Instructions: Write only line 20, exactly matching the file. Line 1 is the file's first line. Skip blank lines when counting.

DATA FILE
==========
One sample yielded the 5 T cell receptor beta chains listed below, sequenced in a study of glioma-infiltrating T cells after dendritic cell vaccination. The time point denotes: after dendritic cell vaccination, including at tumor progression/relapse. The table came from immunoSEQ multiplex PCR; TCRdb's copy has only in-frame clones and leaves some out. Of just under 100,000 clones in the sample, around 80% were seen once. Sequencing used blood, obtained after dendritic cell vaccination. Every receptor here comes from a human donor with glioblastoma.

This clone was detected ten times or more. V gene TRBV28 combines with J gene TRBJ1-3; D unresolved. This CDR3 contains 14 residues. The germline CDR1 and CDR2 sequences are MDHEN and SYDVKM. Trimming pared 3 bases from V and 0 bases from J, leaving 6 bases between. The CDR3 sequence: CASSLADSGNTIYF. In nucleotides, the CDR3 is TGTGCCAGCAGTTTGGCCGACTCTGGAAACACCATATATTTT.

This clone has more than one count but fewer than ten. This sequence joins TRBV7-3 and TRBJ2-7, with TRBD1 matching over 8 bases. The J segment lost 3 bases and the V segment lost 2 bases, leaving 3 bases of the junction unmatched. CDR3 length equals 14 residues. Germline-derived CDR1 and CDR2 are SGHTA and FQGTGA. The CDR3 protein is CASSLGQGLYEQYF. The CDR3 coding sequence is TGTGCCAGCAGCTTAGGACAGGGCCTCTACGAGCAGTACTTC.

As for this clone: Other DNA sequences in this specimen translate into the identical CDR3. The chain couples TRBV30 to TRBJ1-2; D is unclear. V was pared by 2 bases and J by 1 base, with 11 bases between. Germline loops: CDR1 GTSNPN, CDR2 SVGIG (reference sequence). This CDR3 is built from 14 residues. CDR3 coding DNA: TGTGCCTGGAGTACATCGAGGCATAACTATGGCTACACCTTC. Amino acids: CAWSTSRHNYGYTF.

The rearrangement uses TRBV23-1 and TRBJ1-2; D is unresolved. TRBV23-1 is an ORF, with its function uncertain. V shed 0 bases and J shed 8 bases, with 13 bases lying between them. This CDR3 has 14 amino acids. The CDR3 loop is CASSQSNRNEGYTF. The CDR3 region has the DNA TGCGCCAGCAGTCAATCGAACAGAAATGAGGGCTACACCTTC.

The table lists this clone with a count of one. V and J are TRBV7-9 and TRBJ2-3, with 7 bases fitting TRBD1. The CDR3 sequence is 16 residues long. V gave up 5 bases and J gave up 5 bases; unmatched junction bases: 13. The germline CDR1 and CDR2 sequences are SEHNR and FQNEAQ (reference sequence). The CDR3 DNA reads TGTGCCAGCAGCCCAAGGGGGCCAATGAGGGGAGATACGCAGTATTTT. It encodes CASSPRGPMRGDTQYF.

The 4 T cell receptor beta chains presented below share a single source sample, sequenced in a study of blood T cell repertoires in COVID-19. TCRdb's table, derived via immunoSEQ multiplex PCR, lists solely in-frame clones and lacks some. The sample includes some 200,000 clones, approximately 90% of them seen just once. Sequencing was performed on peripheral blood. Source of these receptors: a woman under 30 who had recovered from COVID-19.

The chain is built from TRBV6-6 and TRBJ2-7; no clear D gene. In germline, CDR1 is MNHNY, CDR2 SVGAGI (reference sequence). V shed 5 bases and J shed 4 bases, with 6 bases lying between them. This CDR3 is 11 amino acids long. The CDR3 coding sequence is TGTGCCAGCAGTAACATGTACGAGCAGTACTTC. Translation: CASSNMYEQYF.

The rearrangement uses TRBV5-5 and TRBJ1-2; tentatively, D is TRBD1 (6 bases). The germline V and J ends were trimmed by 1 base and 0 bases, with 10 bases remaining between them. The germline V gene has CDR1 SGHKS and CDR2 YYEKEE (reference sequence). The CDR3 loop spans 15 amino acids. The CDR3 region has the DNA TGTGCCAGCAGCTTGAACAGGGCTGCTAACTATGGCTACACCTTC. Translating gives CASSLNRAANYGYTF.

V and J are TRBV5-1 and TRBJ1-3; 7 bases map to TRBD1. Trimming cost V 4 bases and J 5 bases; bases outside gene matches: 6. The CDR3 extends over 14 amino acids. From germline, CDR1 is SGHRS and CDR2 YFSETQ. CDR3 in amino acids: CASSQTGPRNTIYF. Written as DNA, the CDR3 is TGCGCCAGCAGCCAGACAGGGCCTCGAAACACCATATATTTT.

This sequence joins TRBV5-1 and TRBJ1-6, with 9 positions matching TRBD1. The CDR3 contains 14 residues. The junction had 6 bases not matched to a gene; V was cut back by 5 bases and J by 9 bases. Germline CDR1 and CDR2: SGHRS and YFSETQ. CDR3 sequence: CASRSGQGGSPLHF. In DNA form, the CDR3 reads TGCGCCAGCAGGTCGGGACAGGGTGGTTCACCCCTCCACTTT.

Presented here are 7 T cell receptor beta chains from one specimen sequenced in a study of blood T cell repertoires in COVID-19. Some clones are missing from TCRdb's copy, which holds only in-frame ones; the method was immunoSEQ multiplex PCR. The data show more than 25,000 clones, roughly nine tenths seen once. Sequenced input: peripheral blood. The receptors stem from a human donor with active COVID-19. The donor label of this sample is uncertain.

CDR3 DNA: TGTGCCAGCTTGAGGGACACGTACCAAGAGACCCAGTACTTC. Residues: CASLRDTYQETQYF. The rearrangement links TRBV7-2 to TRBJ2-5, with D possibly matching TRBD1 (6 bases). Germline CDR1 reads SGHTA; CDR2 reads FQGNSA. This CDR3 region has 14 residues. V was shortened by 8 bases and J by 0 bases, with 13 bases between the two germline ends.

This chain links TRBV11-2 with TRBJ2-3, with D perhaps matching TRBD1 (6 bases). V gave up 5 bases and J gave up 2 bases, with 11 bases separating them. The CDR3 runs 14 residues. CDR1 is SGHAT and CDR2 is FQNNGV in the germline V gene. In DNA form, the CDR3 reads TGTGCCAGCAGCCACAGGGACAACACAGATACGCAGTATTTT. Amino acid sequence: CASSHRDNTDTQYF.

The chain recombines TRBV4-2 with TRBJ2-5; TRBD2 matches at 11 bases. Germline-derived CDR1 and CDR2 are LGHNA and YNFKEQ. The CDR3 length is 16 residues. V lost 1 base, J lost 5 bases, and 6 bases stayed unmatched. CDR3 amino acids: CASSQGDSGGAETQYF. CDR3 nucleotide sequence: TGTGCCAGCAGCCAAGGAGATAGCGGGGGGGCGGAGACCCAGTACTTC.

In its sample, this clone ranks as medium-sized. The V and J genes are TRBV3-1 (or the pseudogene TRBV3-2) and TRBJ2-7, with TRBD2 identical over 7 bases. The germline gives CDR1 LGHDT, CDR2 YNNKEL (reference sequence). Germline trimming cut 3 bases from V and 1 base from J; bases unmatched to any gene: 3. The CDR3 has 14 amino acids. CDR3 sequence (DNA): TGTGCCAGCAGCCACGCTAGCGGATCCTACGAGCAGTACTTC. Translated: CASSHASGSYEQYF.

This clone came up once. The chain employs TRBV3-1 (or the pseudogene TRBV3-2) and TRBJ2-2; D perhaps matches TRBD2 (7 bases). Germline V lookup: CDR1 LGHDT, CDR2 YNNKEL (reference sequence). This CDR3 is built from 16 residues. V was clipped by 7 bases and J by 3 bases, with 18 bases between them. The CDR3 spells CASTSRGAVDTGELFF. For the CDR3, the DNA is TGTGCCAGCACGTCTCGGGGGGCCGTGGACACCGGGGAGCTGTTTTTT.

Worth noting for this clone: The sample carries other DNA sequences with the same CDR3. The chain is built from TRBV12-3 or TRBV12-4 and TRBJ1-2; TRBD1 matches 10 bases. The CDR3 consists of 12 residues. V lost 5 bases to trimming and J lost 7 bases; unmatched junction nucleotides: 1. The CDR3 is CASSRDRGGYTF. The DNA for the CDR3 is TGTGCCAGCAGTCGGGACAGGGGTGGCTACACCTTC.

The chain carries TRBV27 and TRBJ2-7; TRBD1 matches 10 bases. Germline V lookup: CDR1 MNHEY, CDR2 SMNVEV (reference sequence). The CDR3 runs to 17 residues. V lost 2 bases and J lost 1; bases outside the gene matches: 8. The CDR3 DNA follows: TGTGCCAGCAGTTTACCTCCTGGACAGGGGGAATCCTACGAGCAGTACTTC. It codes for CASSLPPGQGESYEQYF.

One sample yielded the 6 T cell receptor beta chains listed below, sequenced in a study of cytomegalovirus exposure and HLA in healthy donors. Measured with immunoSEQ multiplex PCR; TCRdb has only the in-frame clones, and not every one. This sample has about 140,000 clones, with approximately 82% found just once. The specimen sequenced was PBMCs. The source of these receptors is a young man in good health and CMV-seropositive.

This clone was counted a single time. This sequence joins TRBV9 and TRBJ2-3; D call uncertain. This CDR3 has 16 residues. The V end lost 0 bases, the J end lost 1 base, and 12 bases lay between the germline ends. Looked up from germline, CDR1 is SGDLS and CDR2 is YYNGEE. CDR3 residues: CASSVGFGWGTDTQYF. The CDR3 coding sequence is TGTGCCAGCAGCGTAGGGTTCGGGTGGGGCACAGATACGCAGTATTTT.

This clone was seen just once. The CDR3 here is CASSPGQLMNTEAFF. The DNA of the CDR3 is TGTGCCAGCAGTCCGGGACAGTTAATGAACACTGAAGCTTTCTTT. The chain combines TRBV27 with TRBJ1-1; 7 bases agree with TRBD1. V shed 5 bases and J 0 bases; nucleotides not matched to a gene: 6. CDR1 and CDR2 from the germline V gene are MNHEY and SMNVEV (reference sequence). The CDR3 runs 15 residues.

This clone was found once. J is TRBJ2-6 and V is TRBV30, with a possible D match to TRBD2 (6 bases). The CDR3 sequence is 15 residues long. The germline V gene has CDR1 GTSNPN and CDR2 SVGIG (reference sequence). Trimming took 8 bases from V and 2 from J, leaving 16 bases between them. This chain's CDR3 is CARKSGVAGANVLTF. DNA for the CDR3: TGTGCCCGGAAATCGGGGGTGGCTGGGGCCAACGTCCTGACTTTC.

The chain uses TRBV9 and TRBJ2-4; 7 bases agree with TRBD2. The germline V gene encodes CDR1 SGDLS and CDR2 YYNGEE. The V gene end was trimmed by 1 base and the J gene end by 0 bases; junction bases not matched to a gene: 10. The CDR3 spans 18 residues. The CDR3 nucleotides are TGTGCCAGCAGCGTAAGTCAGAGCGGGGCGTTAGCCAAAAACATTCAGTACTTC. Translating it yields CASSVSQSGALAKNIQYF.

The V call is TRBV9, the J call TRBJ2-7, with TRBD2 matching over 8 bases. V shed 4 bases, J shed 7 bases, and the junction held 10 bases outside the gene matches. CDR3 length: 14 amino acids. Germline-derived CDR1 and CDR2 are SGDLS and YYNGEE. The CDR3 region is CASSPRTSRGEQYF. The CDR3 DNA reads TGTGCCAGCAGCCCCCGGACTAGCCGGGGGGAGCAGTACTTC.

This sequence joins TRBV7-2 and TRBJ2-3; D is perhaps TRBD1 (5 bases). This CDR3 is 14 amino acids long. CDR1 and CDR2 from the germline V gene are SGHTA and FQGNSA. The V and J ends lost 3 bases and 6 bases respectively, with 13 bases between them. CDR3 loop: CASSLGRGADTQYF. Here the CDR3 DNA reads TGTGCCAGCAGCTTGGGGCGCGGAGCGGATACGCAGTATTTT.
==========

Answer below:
One sample yielded the 6 T cell receptor beta chains listed below, sequenced in a study of cytomegalovirus exposure and HLA in healthy donors. Measured with immunoSEQ multiplex PCR; TCRdb has only the in-frame clones, and not every one. This sample has about 140,000 clones, with approximately 82% found just once. The specimen sequenced was PBMCs. The source of these receptors is a young man in good health and CMV-seropositive.